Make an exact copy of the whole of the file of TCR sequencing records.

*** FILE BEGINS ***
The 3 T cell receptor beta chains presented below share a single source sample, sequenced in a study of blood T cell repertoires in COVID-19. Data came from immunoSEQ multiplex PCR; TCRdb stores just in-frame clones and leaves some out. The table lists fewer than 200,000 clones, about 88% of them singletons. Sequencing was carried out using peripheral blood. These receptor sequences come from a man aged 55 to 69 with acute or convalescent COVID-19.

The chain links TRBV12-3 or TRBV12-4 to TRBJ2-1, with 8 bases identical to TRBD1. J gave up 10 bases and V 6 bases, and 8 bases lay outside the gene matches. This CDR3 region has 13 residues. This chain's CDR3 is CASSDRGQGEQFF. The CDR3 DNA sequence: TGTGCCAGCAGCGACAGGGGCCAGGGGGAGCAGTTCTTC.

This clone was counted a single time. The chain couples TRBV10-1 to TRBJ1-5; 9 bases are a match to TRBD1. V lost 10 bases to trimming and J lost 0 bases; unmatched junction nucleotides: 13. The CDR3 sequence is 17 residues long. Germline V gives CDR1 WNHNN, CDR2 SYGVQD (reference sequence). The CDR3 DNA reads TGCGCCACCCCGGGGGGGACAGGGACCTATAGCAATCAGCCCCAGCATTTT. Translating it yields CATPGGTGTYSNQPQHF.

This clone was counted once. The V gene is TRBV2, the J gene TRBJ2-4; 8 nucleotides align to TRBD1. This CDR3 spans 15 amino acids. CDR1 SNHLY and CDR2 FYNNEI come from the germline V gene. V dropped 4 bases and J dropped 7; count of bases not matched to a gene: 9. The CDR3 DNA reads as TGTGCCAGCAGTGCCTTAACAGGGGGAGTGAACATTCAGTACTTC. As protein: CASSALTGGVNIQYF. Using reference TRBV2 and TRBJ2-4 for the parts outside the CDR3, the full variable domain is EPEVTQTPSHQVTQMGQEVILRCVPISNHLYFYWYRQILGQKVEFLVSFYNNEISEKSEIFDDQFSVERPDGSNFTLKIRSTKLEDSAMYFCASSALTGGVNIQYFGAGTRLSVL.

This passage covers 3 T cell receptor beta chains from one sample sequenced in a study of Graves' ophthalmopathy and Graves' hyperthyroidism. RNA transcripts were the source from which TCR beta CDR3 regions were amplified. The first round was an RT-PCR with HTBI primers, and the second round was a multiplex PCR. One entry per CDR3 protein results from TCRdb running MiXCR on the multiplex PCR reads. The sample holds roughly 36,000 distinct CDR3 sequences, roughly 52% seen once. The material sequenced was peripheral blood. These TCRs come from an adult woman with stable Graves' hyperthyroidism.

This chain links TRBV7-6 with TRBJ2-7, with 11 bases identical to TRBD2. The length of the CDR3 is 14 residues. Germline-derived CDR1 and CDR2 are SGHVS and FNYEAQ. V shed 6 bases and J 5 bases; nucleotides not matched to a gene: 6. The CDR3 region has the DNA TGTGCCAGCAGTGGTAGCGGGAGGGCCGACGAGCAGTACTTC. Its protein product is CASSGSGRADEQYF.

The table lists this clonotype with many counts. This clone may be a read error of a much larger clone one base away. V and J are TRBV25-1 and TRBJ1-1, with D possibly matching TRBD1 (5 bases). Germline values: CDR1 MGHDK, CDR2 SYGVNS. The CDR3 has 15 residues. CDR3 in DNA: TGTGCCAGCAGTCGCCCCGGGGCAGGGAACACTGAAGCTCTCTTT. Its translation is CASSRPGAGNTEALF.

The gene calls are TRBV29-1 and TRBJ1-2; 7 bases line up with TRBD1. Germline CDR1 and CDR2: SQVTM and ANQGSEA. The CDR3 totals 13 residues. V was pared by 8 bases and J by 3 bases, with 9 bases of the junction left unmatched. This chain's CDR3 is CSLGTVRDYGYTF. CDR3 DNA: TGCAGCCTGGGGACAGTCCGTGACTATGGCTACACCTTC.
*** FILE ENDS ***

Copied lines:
The 3 T cell receptor beta chains presented below share a single source sample, sequenced in a study of blood T cell repertoires in COVID-19. Data came from immunoSEQ multiplex PCR; TCRdb stores just in-frame clones and leaves some out. The table lists fewer than 200,000 clones, about 88% of them singletons. Sequencing was carried out using peripheral blood. These receptor sequences come from a man aged 55 to 69 with acute or convalescent COVID-19.

The chain links TRBV12-3 or TRBV12-4 to TRBJ2-1, with 8 bases identical to TRBD1. J gave up 10 bases and V 6 bases, and 8 bases lay outside the gene matches. This CDR3 region has 13 residues. This chain's CDR3 is CASSDRGQGEQFF. The CDR3 DNA sequence: TGTGCCAGCAGCGACAGGGGCCAGGGGGAGCAGTTCTTC.

This clone was counted a single time. The chain couples TRBV10-1 to TRBJ1-5; 9 bases are a match to TRBD1. V lost 10 bases to trimming and J lost 0 bases; unmatched junction nucleotides: 13. The CDR3 sequence is 17 residues long. Germline V gives CDR1 WNHNN, CDR2 SYGVQD (reference sequence). The CDR3 DNA reads TGCGCCACCCCGGGGGGGACAGGGACCTATAGCAATCAGCCCCAGCATTTT. Translating it yields CATPGGTGTYSNQPQHF.

This clone was counted once. The V gene is TRBV2, the J gene TRBJ2-4; 8 nucleotides align to TRBD1. This CDR3 spans 15 amino acids. CDR1 SNHLY and CDR2 FYNNEI come from the germline V gene. V dropped 4 bases and J dropped 7; count of bases not matched to a gene: 9. The CDR3 DNA reads as TGTGCCAGCAGTGCCTTAACAGGGGGAGTGAACATTCAGTACTTC. As protein: CASSALTGGVNIQYF. Using reference TRBV2 and TRBJ2-4 for the parts outside the CDR3, the full variable domain is EPEVTQTPSHQVTQMGQEVILRCVPISNHLYFYWYRQILGQKVEFLVSFYNNEISEKSEIFDDQFSVERPDGSNFTLKIRSTKLEDSAMYFCASSALTGGVNIQYFGAGTRLSVL.

This passage covers 3 T cell receptor beta chains from one sample sequenced in a study of Graves' ophthalmopathy and Graves' hyperthyroidism. RNA transcripts were the source from which TCR beta CDR3 regions were amplified. The first round was an RT-PCR with HTBI primers, and the second round was a multiplex PCR. One entry per CDR3 protein results from TCRdb running MiXCR on the multiplex PCR reads. The sample holds roughly 36,000 distinct CDR3 sequences, roughly 52% seen once. The material sequenced was peripheral blood. These TCRs come from an adult woman with stable Graves' hyperthyroidism.

This chain links TRBV7-6 with TRBJ2-7, with 11 bases identical to TRBD2. The length of the CDR3 is 14 residues. Germline-derived CDR1 and CDR2 are SGHVS and FNYEAQ. V shed 6 bases and J 5 bases; nucleotides not matched to a gene: 6. The CDR3 region has the DNA TGTGCCAGCAGTGGTAGCGGGAGGGCCGACGAGCAGTACTTC. Its protein product is CASSGSGRADEQYF.

The table lists this clonotype with many counts. This clone may be a read error of a much larger clone one base away. V and J are TRBV25-1 and TRBJ1-1, with D possibly matching TRBD1 (5 bases). Germline values: CDR1 MGHDK, CDR2 SYGVNS. The CDR3 has 15 residues. CDR3 in DNA: TGTGCCAGCAGTCGCCCCGGGGCAGGGAACACTGAAGCTCTCTTT. Its translation is CASSRPGAGNTEALF.

The gene calls are TRBV29-1 and TRBJ1-2; 7 bases line up with TRBD1. Germline CDR1 and CDR2: SQVTM and ANQGSEA. The CDR3 totals 13 residues. V was pared by 8 bases and J by 3 bases, with 9 bases of the junction left unmatched. This chain's CDR3 is CSLGTVRDYGYTF. CDR3 DNA: TGCAGCCTGGGGACAGTCCGTGACTATGGCTACACCTTC.